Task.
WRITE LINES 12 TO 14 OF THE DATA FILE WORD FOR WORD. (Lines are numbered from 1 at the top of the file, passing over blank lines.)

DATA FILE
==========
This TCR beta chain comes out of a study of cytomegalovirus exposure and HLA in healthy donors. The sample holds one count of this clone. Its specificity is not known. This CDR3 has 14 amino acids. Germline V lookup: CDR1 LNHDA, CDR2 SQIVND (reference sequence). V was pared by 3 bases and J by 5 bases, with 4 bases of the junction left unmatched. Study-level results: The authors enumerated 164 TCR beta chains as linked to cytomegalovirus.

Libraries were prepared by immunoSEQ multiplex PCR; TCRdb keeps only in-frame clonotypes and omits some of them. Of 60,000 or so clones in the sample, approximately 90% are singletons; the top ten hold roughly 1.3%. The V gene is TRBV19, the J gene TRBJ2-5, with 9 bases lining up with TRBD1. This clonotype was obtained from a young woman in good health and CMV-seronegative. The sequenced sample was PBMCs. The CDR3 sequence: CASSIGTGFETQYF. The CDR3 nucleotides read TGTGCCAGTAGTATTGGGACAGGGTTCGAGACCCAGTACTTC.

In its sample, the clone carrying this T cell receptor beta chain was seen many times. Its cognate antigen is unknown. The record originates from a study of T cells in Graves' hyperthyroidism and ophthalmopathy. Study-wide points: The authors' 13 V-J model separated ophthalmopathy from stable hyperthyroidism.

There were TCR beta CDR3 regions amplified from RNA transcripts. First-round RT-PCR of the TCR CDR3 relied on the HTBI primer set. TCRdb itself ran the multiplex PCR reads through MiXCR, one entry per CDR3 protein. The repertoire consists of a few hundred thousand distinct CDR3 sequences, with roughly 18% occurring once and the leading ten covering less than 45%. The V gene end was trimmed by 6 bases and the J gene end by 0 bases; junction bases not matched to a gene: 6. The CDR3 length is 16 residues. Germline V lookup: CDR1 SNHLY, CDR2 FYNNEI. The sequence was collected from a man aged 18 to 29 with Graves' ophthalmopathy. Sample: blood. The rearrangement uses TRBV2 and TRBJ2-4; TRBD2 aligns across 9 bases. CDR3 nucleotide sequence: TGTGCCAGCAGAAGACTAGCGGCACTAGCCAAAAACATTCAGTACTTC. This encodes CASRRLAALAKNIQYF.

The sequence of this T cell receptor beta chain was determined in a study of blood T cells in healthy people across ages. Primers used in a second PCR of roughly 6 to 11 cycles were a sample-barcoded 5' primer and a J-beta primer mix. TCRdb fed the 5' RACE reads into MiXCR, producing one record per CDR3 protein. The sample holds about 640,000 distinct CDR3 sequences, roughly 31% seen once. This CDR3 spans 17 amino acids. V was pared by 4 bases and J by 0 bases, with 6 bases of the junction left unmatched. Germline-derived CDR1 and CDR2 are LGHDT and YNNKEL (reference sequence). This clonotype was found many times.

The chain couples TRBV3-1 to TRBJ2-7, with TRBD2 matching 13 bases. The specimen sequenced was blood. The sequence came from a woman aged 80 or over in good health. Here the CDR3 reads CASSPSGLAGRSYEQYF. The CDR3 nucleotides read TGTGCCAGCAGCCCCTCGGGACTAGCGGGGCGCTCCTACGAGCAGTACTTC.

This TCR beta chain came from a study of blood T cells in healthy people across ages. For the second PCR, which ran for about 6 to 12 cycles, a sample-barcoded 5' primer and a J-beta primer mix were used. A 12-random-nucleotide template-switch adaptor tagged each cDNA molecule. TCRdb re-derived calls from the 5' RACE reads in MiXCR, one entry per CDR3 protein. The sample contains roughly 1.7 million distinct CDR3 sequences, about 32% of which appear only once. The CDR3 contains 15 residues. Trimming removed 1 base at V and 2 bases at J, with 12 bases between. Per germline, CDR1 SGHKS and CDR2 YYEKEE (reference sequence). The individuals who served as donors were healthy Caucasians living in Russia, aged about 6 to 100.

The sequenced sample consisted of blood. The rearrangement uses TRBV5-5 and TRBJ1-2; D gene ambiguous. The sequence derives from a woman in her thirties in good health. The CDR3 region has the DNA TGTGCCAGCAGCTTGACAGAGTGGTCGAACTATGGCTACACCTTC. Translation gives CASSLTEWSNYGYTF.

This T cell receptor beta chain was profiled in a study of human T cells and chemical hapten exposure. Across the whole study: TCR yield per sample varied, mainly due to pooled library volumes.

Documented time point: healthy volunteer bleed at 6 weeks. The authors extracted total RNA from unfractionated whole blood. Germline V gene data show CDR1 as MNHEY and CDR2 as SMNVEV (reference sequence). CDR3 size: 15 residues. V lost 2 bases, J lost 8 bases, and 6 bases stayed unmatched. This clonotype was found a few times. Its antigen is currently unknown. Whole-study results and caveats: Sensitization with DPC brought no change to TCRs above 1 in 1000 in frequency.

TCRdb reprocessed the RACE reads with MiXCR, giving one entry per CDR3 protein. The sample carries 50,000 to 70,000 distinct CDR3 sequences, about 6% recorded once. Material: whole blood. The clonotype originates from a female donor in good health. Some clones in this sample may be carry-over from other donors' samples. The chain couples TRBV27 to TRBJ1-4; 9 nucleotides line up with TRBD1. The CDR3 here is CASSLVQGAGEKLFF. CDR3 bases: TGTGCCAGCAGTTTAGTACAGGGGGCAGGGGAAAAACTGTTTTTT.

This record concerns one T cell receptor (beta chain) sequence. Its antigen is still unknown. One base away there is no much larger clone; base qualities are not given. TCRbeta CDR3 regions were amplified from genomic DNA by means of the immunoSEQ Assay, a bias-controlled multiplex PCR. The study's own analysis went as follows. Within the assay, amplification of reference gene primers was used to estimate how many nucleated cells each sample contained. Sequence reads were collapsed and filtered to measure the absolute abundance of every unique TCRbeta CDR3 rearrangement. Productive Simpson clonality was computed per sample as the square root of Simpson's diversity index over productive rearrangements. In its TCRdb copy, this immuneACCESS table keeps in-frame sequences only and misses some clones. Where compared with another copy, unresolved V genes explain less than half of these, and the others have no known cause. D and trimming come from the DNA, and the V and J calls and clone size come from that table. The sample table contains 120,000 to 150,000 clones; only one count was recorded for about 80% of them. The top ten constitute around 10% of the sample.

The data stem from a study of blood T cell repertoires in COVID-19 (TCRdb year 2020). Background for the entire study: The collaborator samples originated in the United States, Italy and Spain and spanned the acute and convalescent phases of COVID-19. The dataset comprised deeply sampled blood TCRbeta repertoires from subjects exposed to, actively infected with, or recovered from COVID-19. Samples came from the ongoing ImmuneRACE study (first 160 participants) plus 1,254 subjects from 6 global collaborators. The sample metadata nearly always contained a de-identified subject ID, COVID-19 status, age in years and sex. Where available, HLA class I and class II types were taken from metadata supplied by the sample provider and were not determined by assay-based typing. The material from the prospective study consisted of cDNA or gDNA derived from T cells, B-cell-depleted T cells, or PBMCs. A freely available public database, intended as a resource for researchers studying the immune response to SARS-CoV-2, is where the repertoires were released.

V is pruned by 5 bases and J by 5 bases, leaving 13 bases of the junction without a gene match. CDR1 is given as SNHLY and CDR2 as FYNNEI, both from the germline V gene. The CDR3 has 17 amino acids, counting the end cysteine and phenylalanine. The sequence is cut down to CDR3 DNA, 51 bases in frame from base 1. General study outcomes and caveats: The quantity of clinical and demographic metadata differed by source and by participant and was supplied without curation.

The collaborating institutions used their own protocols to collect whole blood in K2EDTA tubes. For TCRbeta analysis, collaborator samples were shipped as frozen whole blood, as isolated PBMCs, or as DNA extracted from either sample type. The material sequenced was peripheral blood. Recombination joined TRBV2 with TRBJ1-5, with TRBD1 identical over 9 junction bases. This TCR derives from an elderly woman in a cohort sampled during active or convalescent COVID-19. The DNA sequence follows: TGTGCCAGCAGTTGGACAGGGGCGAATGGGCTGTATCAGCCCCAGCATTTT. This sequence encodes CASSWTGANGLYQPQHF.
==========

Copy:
This record concerns one T cell receptor (beta chain) sequence. Its antigen is still unknown. One base away there is no much larger clone; base qualities are not given. TCRbeta CDR3 regions were amplified from genomic DNA by means of the immunoSEQ Assay, a bias-controlled multiplex PCR. The study's own analysis went as follows. Within the assay, amplification of reference gene primers was used to estimate how many nucleated cells each sample contained. Sequence reads were collapsed and filtered to measure the absolute abundance of every unique TCRbeta CDR3 rearrangement. Productive Simpson clonality was computed per sample as the square root of Simpson's diversity index over productive rearrangements. In its TCRdb copy, this immuneACCESS table keeps in-frame sequences only and misses some clones. Where compared with another copy, unresolved V genes explain less than half of these, and the others have no known cause. D and trimming come from the DNA, and the V and J calls and clone size come from that table. The sample table contains 120,000 to 150,000 clones; only one count was recorded for about 80% of them. The top ten constitute around 10% of the sample.

The data stem from a study of blood T cell repertoires in COVID-19 (TCRdb year 2020). Background for the entire study: The collaborator samples originated in the United States, Italy and Spain and spanned the acute and convalescent phases of COVID-19. The dataset comprised deeply sampled blood TCRbeta repertoires from subjects exposed to, actively infected with, or recovered from COVID-19. Samples came from the ongoing ImmuneRACE study (first 160 participants) plus 1,254 subjects from 6 global collaborators. The sample metadata nearly always contained a de-identified subject ID, COVID-19 status, age in years and sex. Where available, HLA class I and class II types were taken from metadata supplied by the sample provider and were not determined by assay-based typing. The material from the prospective study consisted of cDNA or gDNA derived from T cells, B-cell-depleted T cells, or PBMCs. A freely available public database, intended as a resource for researchers studying the immune response to SARS-CoV-2, is where the repertoires were released.

V is pruned by 5 bases and J by 5 bases, leaving 13 bases of the junction without a gene match. CDR1 is given as SNHLY and CDR2 as FYNNEI, both from the germline V gene. The CDR3 has 17 amino acids, counting the end cysteine and phenylalanine. The sequence is cut down to CDR3 DNA, 51 bases in frame from base 1. General study outcomes and caveats: The quantity of clinical and demographic metadata differed by source and by participant and was supplied without curation.